Show me a homophobe and I’ll show you a man who’s been taught to fear femininity, and for whom life is accordingly a grim, colourless slog of abstinence from anything deemed unmanly by whatever puritanical code he’s chosen to follow.

Peter had to, though: in addition to being soft-handed and twee, he was a chronically unwell bachelor who lived with his elderly mother. He was a schoolteacher at a Catholic all-boys grammar, so if he was gay he certainly wasn’t out- homophobia rarely requires factual confirmation before it kicks into gear. I don’t have any hard evidence that he was persecuted for what he was and what he chose to be; I only know enough about how Englishmen treat each other to be certain that there’s no chance he wasn’t. It’s why I’ve chosen to write about him, rather than any of my friends who I know are gay, although they of course have their own heartbreaking stories to tell of what the toxic male paradigm has personally cost them: it doesn’t matter whether he was gay or not, because homophobia isn’t caused by homosexuality.

Show me a homophobe and I’ll show you a man who’s been taught to fear femininity, and for whom life is accordingly a grim, colourless slog of abstinence from anything deemed unmanly by the puritanical code he’s chosen to follow.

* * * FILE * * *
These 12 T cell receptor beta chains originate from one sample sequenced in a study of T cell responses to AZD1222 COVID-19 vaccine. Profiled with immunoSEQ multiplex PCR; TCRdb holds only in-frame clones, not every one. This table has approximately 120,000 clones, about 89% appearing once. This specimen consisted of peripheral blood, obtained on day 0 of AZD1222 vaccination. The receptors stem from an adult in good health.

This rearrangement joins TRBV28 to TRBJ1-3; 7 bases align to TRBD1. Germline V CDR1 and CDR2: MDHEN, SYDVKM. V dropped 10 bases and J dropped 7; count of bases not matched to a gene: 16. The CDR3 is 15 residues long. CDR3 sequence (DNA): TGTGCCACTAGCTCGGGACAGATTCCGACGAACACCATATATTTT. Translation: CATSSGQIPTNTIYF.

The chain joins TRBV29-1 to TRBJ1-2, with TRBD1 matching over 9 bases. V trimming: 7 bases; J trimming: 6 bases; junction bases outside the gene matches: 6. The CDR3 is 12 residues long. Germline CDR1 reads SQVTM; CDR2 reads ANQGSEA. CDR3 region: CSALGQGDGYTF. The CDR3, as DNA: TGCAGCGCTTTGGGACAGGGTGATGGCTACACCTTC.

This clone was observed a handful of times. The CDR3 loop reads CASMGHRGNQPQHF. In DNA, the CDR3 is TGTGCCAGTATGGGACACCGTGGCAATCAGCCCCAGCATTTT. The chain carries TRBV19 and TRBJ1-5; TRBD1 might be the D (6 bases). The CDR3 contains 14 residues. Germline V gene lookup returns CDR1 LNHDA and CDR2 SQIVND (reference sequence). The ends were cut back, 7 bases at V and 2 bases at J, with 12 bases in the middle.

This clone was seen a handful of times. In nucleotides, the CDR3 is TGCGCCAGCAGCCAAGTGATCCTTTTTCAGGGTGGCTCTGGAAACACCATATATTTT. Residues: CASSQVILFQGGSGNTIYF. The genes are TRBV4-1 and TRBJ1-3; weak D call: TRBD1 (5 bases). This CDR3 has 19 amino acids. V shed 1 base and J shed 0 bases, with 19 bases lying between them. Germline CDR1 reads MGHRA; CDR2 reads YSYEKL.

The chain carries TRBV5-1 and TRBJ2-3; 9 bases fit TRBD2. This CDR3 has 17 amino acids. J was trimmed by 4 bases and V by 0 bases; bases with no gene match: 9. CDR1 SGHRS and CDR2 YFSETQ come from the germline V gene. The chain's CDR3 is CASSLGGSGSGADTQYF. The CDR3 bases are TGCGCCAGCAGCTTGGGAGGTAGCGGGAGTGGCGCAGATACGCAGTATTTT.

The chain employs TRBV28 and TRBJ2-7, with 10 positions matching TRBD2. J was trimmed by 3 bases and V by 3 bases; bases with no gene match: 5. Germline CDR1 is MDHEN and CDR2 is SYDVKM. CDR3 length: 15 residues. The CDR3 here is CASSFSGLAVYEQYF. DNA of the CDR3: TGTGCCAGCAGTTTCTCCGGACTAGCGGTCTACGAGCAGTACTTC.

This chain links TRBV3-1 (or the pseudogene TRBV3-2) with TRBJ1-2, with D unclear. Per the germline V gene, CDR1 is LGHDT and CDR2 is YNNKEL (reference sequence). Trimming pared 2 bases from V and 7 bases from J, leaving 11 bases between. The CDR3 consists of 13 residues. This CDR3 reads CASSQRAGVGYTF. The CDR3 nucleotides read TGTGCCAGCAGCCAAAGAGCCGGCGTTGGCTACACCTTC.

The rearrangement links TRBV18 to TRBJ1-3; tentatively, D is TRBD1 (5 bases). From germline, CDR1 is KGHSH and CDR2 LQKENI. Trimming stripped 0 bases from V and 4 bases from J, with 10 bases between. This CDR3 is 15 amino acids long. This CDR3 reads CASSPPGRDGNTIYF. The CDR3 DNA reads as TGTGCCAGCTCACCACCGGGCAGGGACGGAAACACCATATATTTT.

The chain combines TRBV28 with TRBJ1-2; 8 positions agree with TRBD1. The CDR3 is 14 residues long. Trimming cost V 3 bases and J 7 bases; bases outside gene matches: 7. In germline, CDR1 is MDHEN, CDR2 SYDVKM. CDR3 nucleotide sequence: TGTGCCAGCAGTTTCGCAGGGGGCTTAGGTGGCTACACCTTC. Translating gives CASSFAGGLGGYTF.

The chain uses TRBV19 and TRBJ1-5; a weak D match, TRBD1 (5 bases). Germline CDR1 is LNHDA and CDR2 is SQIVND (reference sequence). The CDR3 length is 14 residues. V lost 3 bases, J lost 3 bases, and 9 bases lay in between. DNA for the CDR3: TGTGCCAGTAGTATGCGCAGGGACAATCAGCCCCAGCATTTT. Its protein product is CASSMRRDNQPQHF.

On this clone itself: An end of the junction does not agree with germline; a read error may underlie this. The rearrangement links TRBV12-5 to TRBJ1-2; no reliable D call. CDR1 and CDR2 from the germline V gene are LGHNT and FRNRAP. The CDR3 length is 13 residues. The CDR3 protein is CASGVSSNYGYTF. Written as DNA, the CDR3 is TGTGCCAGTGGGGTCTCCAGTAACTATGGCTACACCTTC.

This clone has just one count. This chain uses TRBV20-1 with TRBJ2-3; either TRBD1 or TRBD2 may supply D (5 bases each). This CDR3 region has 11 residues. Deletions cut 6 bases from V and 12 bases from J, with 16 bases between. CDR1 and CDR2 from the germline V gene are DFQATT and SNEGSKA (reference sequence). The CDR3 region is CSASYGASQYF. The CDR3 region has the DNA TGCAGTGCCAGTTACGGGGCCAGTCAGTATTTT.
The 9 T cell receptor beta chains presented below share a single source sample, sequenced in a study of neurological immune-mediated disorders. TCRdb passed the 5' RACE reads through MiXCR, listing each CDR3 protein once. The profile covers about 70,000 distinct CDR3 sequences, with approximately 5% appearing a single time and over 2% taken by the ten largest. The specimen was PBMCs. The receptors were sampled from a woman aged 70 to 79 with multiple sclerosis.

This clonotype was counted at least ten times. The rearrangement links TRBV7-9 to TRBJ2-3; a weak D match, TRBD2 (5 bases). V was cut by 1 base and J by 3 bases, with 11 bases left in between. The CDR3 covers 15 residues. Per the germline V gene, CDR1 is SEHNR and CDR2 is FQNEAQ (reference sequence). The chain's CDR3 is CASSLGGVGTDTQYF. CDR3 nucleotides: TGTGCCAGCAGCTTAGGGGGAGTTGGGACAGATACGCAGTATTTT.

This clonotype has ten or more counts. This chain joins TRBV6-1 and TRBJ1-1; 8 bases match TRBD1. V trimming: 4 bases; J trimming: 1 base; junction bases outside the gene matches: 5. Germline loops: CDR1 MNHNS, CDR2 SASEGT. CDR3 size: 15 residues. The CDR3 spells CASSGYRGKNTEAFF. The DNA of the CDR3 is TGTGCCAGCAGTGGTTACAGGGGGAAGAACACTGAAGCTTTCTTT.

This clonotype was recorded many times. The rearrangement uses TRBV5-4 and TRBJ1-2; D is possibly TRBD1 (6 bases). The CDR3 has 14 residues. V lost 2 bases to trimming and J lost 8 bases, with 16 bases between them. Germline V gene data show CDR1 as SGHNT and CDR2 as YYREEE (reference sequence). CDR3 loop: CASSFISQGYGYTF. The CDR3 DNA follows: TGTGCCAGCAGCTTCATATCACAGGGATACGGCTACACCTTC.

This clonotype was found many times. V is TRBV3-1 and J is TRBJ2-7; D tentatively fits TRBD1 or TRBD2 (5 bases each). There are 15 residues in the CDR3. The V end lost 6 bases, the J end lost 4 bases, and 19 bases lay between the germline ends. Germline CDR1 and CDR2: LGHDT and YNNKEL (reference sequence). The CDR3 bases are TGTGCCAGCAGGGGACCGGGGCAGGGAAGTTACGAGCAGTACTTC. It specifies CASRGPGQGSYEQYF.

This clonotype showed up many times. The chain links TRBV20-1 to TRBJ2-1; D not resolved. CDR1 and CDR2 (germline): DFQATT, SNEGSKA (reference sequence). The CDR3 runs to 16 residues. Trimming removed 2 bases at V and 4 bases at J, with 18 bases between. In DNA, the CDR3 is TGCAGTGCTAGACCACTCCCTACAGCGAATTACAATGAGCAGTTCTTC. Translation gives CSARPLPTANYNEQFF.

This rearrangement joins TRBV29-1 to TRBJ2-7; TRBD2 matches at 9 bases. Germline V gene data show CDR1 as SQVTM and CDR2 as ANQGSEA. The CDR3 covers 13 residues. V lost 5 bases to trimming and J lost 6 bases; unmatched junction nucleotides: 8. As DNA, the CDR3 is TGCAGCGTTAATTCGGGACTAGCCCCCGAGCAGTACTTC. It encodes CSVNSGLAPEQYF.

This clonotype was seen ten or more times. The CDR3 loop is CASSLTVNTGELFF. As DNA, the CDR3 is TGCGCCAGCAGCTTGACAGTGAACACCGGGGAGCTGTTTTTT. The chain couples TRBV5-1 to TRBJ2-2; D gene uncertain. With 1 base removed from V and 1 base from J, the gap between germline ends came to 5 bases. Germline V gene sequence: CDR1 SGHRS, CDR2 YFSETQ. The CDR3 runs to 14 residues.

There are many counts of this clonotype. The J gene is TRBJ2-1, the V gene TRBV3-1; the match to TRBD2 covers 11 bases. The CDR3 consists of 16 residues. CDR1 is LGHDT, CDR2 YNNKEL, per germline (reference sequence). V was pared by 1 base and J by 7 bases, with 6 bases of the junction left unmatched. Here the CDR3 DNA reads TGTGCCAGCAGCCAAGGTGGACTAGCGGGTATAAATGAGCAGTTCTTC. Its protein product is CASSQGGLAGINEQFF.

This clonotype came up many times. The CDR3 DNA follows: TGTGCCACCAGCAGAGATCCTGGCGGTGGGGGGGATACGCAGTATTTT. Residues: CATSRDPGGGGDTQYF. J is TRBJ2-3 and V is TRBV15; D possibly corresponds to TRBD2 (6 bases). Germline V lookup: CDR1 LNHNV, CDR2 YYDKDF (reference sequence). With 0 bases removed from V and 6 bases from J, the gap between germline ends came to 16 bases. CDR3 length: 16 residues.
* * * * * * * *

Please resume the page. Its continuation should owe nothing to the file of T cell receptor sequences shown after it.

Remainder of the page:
Fear of femininity doesn’t only manifest in cellar-dwelling “men’s rights” keyboard warriors, ultra-right-wing pastors or Donald Trump. Because our culture continues to follow the aribtrary convention that men should not be feminine, every man is forced to reckon with his own attitude to that rule; for most men, the answer is still okay, I won’t. Some men wear it, literally, on their sleeve: they wear ugly old clothes because fashion is for girls and queers; they have bad skin and dead hair and shaving rash and they smell like a gym bag because good cosmetics are for girls and queers; they’re flabby and sallow and dyspeptic because healthy food is for – you get the idea. In the main, however, it’s more subtle, more covert. You will meet a man who at first seems kind, fair, open-minded; only in time will you find that he doesn’t read anything written by women, or that he wouldn’t be caught dead at the ballet, or that he feigns retching if two men share an on-screen kiss.